Purchase this article with an account.
Syril Dorairaj, Jonathan Tung, Mona Moshtaghi, John Liu, Robert Weinreb; Quantitative Measurement of Sleep Body Position Using a Mobile Device and its Application to the Study of Glaucoma Asymmetry. Invest. Ophthalmol. Vis. Sci. 2013;54(15):67.
Download citation file:
© ARVO (1962-2015); The Authors (2016-present)
To investigate the relationship between right-left sleep body position, as measured with a mobile device, and the progression of glaucoma asymmetry. We hypothesize that a patient’s preferred side of sleep position is associated with worsening of glaucomatous progression in the eye of the same side.
This was a single-masked, cross-sectional study. Primary open-angle glaucoma (POAG) patients with asymmetric glaucoma progression, as determined by perimetry, nerve fiber layer optical coherence tomography (OCT), and/or optic disc appearance, were enrolled. Home recordings of sleep body position were made over seven consecutive nights. A mobile device with the application Sleep Monitor was worn by the patient each night at bedtime. The right-left side sleep position in degrees was recorded, with positive angles indicating orientation on one side, negative angles on the other side, and zero degrees in the supine position. The overall sleep time in each position was also measured, as readings were logged every minute during sleep. The data were collected electronically, and the characteristic parameters of sleep body position were examined for a correlation with asymmetric glaucoma progression.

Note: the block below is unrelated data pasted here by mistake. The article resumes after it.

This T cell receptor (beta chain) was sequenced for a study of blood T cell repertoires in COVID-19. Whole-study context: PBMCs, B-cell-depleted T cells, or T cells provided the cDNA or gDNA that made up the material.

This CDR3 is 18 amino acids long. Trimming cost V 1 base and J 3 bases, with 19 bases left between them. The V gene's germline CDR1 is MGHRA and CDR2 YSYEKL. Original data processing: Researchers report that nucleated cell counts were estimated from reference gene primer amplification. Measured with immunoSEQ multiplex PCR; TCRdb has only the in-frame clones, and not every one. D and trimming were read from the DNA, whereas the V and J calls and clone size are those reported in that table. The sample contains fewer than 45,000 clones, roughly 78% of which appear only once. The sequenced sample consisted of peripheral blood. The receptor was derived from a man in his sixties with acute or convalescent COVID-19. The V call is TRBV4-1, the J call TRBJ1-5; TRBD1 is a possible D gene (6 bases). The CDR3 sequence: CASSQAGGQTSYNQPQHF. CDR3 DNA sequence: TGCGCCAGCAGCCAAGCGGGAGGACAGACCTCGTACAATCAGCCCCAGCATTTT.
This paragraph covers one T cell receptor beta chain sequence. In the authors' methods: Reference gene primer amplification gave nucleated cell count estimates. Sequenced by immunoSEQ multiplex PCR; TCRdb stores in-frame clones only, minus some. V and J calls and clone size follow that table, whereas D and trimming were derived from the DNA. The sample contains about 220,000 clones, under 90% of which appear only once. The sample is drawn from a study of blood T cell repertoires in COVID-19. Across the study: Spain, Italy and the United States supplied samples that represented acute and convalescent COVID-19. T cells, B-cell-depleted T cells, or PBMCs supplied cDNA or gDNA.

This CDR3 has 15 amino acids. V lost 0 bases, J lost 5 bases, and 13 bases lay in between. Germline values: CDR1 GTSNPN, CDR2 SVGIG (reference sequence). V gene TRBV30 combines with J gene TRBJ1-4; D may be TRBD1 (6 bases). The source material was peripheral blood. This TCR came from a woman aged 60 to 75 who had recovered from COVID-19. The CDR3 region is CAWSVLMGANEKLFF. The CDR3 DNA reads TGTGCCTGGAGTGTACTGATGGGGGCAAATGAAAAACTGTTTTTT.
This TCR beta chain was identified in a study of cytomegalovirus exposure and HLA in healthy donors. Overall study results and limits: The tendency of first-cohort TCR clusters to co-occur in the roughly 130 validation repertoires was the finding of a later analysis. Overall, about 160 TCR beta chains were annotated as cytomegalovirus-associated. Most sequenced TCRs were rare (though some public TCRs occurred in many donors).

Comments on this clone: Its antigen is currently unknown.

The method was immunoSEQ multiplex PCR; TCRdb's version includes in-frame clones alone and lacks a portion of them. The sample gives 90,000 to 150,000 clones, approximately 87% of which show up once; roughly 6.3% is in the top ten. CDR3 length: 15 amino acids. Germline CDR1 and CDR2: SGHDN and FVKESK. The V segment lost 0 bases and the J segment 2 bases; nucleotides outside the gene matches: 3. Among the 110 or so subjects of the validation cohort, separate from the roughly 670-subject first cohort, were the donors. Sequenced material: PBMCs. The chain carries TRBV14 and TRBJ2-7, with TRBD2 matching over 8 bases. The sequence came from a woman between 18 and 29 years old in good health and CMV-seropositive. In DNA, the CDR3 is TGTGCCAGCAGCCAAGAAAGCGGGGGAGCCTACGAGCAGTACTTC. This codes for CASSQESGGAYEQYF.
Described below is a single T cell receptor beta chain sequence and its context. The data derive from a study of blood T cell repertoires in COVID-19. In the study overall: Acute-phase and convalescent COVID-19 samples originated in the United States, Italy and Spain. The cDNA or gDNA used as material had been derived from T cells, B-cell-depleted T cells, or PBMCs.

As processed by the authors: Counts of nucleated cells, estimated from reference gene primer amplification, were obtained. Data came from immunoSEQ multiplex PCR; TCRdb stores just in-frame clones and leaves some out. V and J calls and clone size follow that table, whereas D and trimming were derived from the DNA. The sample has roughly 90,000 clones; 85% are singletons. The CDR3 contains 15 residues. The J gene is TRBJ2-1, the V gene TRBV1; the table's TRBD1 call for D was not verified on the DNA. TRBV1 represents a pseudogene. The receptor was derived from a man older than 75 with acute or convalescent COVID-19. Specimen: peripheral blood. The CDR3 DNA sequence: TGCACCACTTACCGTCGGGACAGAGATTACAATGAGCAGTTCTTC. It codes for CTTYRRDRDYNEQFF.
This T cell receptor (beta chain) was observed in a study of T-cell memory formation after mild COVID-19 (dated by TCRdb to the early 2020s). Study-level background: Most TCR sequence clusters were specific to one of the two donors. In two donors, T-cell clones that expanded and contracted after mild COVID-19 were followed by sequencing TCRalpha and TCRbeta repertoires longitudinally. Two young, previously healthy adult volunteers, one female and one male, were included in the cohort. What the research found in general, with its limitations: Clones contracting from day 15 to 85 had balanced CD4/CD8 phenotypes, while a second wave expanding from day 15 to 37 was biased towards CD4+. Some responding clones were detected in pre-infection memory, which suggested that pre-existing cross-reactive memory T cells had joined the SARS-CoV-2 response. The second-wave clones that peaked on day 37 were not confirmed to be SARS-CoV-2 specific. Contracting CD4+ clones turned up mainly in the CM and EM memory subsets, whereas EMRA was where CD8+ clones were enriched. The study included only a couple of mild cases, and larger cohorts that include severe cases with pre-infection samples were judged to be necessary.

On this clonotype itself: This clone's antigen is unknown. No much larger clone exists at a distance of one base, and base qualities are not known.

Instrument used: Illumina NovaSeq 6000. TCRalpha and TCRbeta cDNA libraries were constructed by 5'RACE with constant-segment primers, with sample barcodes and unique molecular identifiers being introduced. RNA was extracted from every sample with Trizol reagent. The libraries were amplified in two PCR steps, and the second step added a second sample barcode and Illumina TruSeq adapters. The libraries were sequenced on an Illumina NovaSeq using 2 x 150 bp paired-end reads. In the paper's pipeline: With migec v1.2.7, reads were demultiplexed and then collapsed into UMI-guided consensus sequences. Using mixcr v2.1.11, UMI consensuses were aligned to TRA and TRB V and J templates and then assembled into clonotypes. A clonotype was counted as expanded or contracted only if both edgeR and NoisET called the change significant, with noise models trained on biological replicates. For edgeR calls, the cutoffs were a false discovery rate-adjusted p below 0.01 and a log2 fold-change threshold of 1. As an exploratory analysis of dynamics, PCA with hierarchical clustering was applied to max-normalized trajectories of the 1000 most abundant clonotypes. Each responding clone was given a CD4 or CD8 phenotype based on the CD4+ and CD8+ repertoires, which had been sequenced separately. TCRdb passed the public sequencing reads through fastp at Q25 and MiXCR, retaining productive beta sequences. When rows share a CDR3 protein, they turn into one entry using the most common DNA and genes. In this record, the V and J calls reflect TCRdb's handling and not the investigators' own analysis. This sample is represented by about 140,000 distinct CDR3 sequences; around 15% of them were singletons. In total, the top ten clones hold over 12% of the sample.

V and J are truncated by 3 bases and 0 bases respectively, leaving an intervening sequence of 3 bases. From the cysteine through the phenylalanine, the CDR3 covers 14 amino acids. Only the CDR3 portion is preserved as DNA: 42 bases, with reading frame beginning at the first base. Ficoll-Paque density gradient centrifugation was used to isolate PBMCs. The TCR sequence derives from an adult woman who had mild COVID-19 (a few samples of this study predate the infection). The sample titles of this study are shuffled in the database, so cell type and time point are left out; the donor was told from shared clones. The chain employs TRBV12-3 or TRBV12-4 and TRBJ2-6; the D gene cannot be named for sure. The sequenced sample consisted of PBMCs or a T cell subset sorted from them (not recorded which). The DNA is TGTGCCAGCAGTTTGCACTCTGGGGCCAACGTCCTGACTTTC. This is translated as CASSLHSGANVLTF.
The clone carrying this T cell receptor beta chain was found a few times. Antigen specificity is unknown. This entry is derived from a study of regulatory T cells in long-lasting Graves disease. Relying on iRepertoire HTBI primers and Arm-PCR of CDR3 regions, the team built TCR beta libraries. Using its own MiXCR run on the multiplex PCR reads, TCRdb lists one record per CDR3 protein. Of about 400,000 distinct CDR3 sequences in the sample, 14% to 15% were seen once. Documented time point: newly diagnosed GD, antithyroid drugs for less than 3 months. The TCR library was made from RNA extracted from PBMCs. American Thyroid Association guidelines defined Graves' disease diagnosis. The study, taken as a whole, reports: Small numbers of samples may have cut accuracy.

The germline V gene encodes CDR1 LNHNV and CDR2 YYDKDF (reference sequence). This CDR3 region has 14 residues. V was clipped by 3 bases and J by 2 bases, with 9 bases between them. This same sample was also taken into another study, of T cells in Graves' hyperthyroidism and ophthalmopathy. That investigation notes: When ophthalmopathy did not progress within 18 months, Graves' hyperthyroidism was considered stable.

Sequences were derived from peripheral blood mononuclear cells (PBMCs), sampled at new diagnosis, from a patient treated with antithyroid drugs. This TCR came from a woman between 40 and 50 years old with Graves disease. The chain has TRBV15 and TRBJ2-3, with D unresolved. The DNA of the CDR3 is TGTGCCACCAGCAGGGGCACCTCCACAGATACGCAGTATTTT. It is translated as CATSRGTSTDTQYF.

Ten patients with diagnosed primary open-angle glaucoma (ages, 42 - 73 years) were included in the study. The average right-left sleep body position, as measured by the mean degree from supine, corresponded with glaucoma asymmetry progression in five patients, while the sleep body position did not correspond with glaucoma asymmetry progression in five patients.Fisher’s exact test showed no correlation between the side of sleep and the side of glaucoma (P=1.00)
In this pilot study, right-left sleep body position, as measured with a mobile device, demonstrated no significant correlation with the progression of glaucoma asymmetry in treated patients. The measurement of sleep body position with a mobile device offers a promising quantitative evaluation in the correlation between sleep body position and glaucoma asymmetry.
This PDF is available to Subscribers Only